Why is this needed?
Special guardians (SGs) often have a very short time to prepare for special guardianship and may have to leave or reduce employment and adjust to the additional cost of caring for children. They consistently identify financial issues as one of the greatest sources of strain on the placement.
“A recent analysis of data from the 2001 national census highlighted the disadvantages faced by informal kinship carers who lacked the formal parental responsibility conferred by a legal order and whose children formed the vast majority of those living in kinship care. Over two-thirds of kinship carers (70 per cent), most of whom had to rely on their own economic resources, were found to be experiencing multiple deprivations (Nandy and Selwyn, 2013).
“The link between kinship care and financial strain is well established in the literature, as the acquisition of additional children often places a significant strain on family resources. Financial assistance has also been found to be the most needed and most appreciated service by kinship carers. This was certainly the case for guardians in this study, as almost all guardians (92 per cent) had found provision of an allowance ‘very helpful’.” (Wade et al 2014 p215)
“Becoming a special guardian meant the grandparents usually had to either give up work or reduce their working hours. This was normally at the request of children’s services as a criterion of passing the special guardianship assessment. The grandparents found this meant they eventually found themselves parenting in poverty. Giving up work also meant they were unable to pay into a pension and some felt this meant they would spend the rest of their lives in poverty because they would be too old to go back to work once their grandchildren were 18.” (McGrath – in preparation)
“The average income for a kinship household is just £17,316 – well below the national average. 43% (of kinship carers) say their income is not sufficient to meet the children’s needs.” (Grandparents Plus 2017b p3)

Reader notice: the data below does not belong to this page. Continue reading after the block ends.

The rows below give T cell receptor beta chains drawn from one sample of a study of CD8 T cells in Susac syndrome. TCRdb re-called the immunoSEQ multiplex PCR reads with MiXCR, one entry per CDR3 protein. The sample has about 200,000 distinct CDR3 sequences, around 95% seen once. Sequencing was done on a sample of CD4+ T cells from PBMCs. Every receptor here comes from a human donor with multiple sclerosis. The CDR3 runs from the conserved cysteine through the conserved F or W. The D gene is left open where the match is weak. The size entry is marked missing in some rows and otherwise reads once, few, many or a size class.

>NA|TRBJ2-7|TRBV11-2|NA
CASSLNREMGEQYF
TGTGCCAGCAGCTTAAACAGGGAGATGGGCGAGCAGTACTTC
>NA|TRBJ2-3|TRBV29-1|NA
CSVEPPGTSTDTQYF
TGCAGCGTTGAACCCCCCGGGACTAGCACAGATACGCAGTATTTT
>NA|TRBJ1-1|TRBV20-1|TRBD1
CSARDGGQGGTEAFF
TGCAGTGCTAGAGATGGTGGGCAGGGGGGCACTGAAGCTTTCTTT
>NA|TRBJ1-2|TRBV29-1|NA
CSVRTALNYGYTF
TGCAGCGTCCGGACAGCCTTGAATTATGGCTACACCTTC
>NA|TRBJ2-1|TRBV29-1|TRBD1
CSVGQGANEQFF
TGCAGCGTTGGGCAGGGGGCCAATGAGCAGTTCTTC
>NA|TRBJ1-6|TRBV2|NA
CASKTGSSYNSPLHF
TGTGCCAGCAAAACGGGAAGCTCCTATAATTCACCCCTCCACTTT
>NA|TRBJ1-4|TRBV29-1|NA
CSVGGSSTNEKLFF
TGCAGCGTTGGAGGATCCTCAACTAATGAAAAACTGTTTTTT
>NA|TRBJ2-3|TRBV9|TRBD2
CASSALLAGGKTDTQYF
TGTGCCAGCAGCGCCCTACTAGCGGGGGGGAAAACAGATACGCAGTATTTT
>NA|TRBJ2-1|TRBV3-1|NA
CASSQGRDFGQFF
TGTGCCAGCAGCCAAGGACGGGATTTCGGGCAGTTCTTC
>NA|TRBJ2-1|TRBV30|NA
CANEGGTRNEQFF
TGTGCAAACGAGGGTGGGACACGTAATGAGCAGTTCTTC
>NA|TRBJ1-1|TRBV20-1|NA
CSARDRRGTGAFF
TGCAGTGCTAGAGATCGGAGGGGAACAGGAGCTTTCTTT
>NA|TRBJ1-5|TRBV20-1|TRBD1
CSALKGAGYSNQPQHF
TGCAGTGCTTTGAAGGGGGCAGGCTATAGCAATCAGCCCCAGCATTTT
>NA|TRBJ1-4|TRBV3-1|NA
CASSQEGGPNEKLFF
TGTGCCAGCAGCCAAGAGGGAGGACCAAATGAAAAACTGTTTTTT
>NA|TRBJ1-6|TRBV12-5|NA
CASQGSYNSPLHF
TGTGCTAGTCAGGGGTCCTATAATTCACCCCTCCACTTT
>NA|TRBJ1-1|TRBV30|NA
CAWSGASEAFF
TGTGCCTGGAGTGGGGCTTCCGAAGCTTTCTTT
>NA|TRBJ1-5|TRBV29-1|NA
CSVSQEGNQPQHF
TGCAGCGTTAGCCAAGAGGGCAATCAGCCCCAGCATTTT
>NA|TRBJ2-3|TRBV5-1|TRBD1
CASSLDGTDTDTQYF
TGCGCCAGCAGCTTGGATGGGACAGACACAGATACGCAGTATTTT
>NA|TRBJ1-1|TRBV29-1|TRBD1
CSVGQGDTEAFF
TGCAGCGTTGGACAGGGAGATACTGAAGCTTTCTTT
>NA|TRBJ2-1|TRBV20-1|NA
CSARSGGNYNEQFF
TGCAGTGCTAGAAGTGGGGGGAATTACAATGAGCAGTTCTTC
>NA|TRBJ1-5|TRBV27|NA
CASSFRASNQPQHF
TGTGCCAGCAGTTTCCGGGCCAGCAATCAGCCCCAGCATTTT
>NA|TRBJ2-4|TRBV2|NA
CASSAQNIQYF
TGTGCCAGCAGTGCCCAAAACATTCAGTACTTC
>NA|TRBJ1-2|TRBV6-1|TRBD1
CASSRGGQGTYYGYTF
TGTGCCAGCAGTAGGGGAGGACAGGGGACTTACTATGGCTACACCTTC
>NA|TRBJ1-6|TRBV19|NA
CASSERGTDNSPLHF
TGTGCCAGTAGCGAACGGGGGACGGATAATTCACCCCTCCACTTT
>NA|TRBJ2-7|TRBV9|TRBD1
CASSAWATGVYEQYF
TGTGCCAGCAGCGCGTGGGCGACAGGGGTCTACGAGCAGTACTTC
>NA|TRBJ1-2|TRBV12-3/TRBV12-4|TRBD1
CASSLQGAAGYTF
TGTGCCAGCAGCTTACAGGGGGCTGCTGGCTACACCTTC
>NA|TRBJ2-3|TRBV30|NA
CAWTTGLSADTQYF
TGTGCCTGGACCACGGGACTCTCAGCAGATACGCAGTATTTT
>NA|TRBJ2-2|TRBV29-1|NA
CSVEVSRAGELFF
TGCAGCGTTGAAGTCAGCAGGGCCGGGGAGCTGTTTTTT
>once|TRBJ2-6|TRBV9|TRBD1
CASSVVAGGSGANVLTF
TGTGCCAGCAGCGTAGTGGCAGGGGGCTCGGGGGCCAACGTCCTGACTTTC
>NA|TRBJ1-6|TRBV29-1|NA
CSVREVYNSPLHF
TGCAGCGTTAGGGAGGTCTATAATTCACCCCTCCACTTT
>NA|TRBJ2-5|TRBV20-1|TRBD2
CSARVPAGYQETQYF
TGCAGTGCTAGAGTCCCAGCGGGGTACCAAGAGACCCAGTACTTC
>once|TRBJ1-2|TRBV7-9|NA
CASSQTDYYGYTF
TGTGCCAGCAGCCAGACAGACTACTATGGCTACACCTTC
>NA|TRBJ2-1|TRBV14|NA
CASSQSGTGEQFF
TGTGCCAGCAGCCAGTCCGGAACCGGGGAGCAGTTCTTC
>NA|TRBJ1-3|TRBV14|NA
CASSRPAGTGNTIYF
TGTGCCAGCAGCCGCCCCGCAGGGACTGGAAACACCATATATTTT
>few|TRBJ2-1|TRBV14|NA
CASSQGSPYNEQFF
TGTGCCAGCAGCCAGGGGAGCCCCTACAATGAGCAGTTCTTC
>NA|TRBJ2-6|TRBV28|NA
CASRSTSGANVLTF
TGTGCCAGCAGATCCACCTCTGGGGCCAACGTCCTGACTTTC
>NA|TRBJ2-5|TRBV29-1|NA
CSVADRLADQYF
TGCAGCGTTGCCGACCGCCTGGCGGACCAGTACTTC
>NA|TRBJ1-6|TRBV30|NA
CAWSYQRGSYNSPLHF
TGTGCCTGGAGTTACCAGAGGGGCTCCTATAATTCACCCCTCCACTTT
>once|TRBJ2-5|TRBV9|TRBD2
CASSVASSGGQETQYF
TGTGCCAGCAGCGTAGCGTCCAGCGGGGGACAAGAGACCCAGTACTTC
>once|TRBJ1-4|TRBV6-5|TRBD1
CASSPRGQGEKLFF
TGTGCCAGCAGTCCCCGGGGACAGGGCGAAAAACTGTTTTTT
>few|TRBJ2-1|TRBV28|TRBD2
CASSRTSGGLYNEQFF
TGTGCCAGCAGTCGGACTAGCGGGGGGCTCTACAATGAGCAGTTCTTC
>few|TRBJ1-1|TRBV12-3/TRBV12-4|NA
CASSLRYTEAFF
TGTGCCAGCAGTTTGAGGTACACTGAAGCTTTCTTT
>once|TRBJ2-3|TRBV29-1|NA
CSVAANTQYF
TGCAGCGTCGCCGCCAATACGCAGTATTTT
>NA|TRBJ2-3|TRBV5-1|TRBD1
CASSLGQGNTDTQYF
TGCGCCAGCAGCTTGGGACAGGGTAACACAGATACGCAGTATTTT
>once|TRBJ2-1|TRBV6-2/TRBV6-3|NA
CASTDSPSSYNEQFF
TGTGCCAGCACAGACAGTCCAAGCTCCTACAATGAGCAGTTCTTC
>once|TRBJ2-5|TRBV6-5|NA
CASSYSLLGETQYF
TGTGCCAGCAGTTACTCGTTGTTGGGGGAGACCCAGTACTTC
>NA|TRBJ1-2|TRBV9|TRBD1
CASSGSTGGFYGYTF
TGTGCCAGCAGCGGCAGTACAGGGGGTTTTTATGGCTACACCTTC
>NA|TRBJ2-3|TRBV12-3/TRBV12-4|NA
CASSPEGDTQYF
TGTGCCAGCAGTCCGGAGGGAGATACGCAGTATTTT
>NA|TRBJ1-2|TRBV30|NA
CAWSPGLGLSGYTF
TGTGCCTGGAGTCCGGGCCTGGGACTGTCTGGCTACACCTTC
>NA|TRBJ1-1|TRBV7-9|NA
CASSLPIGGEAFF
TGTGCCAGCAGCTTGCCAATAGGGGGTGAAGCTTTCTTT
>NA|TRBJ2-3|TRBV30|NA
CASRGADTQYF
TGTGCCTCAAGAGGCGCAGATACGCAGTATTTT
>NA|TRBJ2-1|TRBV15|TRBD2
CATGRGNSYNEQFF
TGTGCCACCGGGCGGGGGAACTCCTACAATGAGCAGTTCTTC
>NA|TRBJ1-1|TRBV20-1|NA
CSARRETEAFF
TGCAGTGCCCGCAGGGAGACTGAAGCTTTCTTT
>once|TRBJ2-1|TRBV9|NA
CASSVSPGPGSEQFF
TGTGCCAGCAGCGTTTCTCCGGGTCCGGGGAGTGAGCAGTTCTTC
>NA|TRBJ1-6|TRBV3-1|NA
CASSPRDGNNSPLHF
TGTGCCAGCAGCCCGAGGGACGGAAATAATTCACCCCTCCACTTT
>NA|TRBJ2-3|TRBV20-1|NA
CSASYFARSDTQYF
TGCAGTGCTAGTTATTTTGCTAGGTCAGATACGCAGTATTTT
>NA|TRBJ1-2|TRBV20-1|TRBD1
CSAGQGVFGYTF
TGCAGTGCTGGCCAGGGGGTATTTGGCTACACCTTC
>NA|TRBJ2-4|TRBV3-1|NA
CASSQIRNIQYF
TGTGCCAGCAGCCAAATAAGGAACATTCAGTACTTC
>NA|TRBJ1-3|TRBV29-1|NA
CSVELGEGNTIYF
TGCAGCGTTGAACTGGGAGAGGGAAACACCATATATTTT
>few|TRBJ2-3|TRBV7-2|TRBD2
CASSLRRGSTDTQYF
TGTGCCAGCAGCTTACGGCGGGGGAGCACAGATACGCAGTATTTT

“85% of carers we surveyed were of working age, and 73% were working prior to becoming a kinship carer – 45% gave up work; 23% reduced their hours. 8% were able to change their hours.” (Grandparents Plus 2017b p5)
“74% of kinship carers did not get the financial support they needed when the child moved in 61% of kinship carers do not get the financial support they need now.” (Grandparents Plus 2019)
“Around three-quarters of the kinship carers who filled in the survey and are raising children outside the care system, are receiving a financial payment or regular allowance. However, one in five are receiving no such assistance.
“A small but notable number of kinship carers had been adversely affected by the benefit cap, bedroom tax or benefit sanctions, which had a very harsh impact on their daily life.
“One in two kinship carers rated the process of obtaining financial support from the local authority or claiming benefits as very difficult.
“Three in four of kinship carers said becoming a kinship carer has caused them financial hardship.” (FRG 2019)
“38. Regulation 6 sets out the circumstances in which financial support may be paid to a special guardian or prospective special guardian. These are:
(c) where the local authority consider that it is appropriate to contribute to any legal costs, including court fees, of a special guardian or prospective special guardian associated with:
(i) the making of a special guardianship order or any application to vary or discharge such an order
(ii) an application for an order under section 8 of the Act (a contact order, a prohibited steps order, a residence order or a specific issue order)
(iii) an order for financial provision to be made to or for the benefit of the child.”
“Regulation 13: Assessment for financial support